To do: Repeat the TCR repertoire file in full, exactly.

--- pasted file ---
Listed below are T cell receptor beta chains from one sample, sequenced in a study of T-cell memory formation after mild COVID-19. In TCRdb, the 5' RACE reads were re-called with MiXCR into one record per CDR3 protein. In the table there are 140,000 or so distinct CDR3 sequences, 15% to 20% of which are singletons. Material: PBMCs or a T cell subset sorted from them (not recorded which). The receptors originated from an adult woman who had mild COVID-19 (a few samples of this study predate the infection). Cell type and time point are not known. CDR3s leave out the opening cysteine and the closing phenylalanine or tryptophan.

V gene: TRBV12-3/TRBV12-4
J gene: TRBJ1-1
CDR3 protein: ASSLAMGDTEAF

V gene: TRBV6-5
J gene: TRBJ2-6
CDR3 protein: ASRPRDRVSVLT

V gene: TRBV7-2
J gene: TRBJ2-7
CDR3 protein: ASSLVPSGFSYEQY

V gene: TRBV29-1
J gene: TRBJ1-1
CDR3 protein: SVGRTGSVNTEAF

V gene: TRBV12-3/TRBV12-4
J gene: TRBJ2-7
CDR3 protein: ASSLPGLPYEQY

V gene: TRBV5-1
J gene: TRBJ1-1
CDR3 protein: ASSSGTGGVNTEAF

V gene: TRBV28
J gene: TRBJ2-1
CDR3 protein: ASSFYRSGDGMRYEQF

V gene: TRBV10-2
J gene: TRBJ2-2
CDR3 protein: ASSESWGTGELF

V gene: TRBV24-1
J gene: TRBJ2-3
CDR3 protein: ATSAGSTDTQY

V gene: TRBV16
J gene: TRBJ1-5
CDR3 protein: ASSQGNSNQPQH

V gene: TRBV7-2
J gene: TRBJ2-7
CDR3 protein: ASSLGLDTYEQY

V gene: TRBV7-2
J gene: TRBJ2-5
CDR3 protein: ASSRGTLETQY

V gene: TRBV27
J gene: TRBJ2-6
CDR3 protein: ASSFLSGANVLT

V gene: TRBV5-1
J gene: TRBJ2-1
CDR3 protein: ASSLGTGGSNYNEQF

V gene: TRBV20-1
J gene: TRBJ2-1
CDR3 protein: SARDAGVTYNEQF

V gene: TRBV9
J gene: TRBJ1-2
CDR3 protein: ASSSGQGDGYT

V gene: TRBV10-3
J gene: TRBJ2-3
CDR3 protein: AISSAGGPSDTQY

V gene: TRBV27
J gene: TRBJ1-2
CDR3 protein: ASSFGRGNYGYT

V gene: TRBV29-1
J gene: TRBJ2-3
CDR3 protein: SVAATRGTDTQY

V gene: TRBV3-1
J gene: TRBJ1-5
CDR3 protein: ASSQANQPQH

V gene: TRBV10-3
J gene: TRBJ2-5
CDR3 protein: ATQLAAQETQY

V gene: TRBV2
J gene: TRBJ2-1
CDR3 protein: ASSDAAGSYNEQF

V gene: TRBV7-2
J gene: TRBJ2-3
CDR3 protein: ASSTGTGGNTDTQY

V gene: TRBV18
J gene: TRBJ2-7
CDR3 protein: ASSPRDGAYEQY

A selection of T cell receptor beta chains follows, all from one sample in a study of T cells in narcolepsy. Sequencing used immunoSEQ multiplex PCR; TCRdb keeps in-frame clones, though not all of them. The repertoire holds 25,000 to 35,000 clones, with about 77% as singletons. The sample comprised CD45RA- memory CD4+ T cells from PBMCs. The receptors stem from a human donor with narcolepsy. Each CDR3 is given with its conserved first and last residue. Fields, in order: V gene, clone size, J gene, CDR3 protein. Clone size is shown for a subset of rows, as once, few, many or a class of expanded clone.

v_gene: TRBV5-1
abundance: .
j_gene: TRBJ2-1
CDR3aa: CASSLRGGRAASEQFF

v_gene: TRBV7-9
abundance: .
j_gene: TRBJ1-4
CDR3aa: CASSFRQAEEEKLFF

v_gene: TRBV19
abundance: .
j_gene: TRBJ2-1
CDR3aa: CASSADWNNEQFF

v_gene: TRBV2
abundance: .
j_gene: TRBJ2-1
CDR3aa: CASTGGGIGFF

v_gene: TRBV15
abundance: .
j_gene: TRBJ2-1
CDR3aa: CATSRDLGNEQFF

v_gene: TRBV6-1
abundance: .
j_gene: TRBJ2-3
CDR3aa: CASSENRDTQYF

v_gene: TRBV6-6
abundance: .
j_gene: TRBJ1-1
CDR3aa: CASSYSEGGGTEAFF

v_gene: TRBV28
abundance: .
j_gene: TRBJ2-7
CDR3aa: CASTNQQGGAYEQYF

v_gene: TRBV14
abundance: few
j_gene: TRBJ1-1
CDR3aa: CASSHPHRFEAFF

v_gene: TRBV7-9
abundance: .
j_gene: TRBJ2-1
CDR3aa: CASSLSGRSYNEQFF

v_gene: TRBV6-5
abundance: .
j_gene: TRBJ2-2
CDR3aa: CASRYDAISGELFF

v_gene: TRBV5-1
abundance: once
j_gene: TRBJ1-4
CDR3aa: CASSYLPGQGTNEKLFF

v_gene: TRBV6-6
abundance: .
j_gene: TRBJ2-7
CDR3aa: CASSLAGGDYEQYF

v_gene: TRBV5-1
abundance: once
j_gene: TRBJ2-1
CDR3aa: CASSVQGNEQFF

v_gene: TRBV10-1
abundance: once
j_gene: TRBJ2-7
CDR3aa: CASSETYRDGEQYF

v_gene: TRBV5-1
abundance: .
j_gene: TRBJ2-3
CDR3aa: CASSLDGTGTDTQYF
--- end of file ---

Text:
Listed below are T cell receptor beta chains from one sample, sequenced in a study of T-cell memory formation after mild COVID-19. In TCRdb, the 5' RACE reads were re-called with MiXCR into one record per CDR3 protein. In the table there are 140,000 or so distinct CDR3 sequences, 15% to 20% of which are singletons. Material: PBMCs or a T cell subset sorted from them (not recorded which). The receptors originated from an adult woman who had mild COVID-19 (a few samples of this study predate the infection). Cell type and time point are not known. CDR3s leave out the opening cysteine and the closing phenylalanine or tryptophan.

V gene: TRBV12-3/TRBV12-4
J gene: TRBJ1-1
CDR3 protein: ASSLAMGDTEAF

V gene: TRBV6-5
J gene: TRBJ2-6
CDR3 protein: ASRPRDRVSVLT

V gene: TRBV7-2
J gene: TRBJ2-7
CDR3 protein: ASSLVPSGFSYEQY

V gene: TRBV29-1
J gene: TRBJ1-1
CDR3 protein: SVGRTGSVNTEAF

V gene: TRBV12-3/TRBV12-4
J gene: TRBJ2-7
CDR3 protein: ASSLPGLPYEQY

V gene: TRBV5-1
J gene: TRBJ1-1
CDR3 protein: ASSSGTGGVNTEAF

V gene: TRBV28
J gene: TRBJ2-1
CDR3 protein: ASSFYRSGDGMRYEQF

V gene: TRBV10-2
J gene: TRBJ2-2
CDR3 protein: ASSESWGTGELF

V gene: TRBV24-1
J gene: TRBJ2-3
CDR3 protein: ATSAGSTDTQY

V gene: TRBV16
J gene: TRBJ1-5
CDR3 protein: ASSQGNSNQPQH

V gene: TRBV7-2
J gene: TRBJ2-7
CDR3 protein: ASSLGLDTYEQY

V gene: TRBV7-2
J gene: TRBJ2-5
CDR3 protein: ASSRGTLETQY

V gene: TRBV27
J gene: TRBJ2-6
CDR3 protein: ASSFLSGANVLT

V gene: TRBV5-1
J gene: TRBJ2-1
CDR3 protein: ASSLGTGGSNYNEQF

V gene: TRBV20-1
J gene: TRBJ2-1
CDR3 protein: SARDAGVTYNEQF

V gene: TRBV9
J gene: TRBJ1-2
CDR3 protein: ASSSGQGDGYT

V gene: TRBV10-3
J gene: TRBJ2-3
CDR3 protein: AISSAGGPSDTQY

V gene: TRBV27
J gene: TRBJ1-2
CDR3 protein: ASSFGRGNYGYT

V gene: TRBV29-1
J gene: TRBJ2-3
CDR3 protein: SVAATRGTDTQY

V gene: TRBV3-1
J gene: TRBJ1-5
CDR3 protein: ASSQANQPQH

V gene: TRBV10-3
J gene: TRBJ2-5
CDR3 protein: ATQLAAQETQY

V gene: TRBV2
J gene: TRBJ2-1
CDR3 protein: ASSDAAGSYNEQF

V gene: TRBV7-2
J gene: TRBJ2-3
CDR3 protein: ASSTGTGGNTDTQY

V gene: TRBV18
J gene: TRBJ2-7
CDR3 protein: ASSPRDGAYEQY

A selection of T cell receptor beta chains follows, all from one sample in a study of T cells in narcolepsy. Sequencing used immunoSEQ multiplex PCR; TCRdb keeps in-frame clones, though not all of them. The repertoire holds 25,000 to 35,000 clones, with about 77% as singletons. The sample comprised CD45RA- memory CD4+ T cells from PBMCs. The receptors stem from a human donor with narcolepsy. Each CDR3 is given with its conserved first and last residue. Fields, in order: V gene, clone size, J gene, CDR3 protein. Clone size is shown for a subset of rows, as once, few, many or a class of expanded clone.

v_gene: TRBV5-1
abundance: .
j_gene: TRBJ2-1
CDR3aa: CASSLRGGRAASEQFF

v_gene: TRBV7-9
abundance: .
j_gene: TRBJ1-4
CDR3aa: CASSFRQAEEEKLFF

v_gene: TRBV19
abundance: .
j_gene: TRBJ2-1
CDR3aa: CASSADWNNEQFF

v_gene: TRBV2
abundance: .
j_gene: TRBJ2-1
CDR3aa: CASTGGGIGFF

v_gene: TRBV15
abundance: .
j_gene: TRBJ2-1
CDR3aa: CATSRDLGNEQFF

v_gene: TRBV6-1
abundance: .
j_gene: TRBJ2-3
CDR3aa: CASSENRDTQYF

v_gene: TRBV6-6
abundance: .
j_gene: TRBJ1-1
CDR3aa: CASSYSEGGGTEAFF

v_gene: TRBV28
abundance: .
j_gene: TRBJ2-7
CDR3aa: CASTNQQGGAYEQYF

v_gene: TRBV14
abundance: few
j_gene: TRBJ1-1
CDR3aa: CASSHPHRFEAFF

v_gene: TRBV7-9
abundance: .
j_gene: TRBJ2-1
CDR3aa: CASSLSGRSYNEQFF

v_gene: TRBV6-5
abundance: .
j_gene: TRBJ2-2
CDR3aa: CASRYDAISGELFF

v_gene: TRBV5-1
abundance: once
j_gene: TRBJ1-4
CDR3aa: CASSYLPGQGTNEKLFF

v_gene: TRBV6-6
abundance: .
j_gene: TRBJ2-7
CDR3aa: CASSLAGGDYEQYF

v_gene: TRBV5-1
abundance: once
j_gene: TRBJ2-1
CDR3aa: CASSVQGNEQFF

v_gene: TRBV10-1
abundance: once
j_gene: TRBJ2-7
CDR3aa: CASSETYRDGEQYF

v_gene: TRBV5-1
abundance: .
j_gene: TRBJ2-3
CDR3aa: CASSLDGTGTDTQYF